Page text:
Unraveling behavioral and pace-of-life syndromes in a reduced parasite and predation pressure context: personality and survival of the Barbary ground squirrel
van der Marel, Annemarie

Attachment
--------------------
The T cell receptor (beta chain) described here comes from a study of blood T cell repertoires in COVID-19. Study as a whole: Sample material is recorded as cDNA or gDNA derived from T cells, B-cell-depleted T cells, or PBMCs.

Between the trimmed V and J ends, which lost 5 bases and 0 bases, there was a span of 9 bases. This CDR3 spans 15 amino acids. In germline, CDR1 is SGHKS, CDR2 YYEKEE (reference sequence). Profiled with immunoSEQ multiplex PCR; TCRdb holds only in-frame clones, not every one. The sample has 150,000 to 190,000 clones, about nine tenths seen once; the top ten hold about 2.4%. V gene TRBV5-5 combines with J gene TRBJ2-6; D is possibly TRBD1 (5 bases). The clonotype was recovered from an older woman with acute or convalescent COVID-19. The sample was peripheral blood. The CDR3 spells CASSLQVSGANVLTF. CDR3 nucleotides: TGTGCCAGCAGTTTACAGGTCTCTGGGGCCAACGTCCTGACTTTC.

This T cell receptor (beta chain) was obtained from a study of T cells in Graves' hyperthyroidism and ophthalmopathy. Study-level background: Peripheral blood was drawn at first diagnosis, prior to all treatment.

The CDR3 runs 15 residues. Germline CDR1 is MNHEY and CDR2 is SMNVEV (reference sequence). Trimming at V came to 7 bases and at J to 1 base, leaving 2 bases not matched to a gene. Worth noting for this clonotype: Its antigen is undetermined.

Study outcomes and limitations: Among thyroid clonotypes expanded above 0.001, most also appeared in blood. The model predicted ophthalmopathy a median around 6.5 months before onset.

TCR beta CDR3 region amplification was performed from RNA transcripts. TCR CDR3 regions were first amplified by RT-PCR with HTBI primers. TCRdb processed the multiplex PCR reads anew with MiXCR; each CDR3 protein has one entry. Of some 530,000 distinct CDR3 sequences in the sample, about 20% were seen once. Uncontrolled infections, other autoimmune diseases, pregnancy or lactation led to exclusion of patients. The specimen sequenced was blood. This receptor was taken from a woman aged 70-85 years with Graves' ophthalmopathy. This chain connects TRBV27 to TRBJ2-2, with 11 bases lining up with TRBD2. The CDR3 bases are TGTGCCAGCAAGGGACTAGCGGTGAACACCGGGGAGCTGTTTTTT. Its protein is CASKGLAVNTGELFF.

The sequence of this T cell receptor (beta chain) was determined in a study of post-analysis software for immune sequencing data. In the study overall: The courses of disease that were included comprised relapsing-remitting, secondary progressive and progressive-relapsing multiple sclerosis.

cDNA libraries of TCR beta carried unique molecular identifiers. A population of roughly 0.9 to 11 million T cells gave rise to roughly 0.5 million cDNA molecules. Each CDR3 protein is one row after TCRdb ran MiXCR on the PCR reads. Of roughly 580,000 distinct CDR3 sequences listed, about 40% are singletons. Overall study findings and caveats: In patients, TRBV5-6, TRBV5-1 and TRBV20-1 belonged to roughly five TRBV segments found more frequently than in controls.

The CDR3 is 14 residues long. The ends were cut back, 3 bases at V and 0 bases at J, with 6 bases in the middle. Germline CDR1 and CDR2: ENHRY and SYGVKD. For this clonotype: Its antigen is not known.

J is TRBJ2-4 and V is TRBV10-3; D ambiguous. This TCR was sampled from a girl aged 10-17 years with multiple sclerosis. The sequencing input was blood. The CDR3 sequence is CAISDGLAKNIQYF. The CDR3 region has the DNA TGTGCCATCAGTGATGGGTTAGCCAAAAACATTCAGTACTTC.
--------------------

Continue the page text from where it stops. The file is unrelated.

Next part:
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Personality traits overlap in behavioral syndromes that are assumed to be related to physiology and life history traits, shaping pace-of-life syndromes. Boldness and explorative behavior are frequently associated to higher parasite loads, increased resource acquisition, less efficient antipredator behavior, and reduced survival (e.g. through predation). We explored how personality is related to these biological traits using an invasive species –Atlantoxerus getulus in Fuerteventura island- as a model system with reduced parasitism and low predation pressure. We used breath rate during handling, open field tests and escape trials to test for the existence of inter-individual differences in boldness, explorative behavior and escape speed. We also tested whether the personality traits were related and formed behavioral syndromes in A. getulus. At the same time, we explored how personality is related to ectoparasite load, body condition and survival in the species. We found strong between-individual differences in breath rate, readiness to get in the open field arena and escape speed. We found a behavioral syndrome, linking open field entrance and escape speed, occurs in A. getulus. However, personality was not related to parasite load or body condition and survival was higher for bolder individuals. As a whole, our results suggest reduced parasites and predator pressures on Fuerteventura may have potentially neutralized the typical drawbacks of a fast pace-of-life in the introduced population of A. getulus.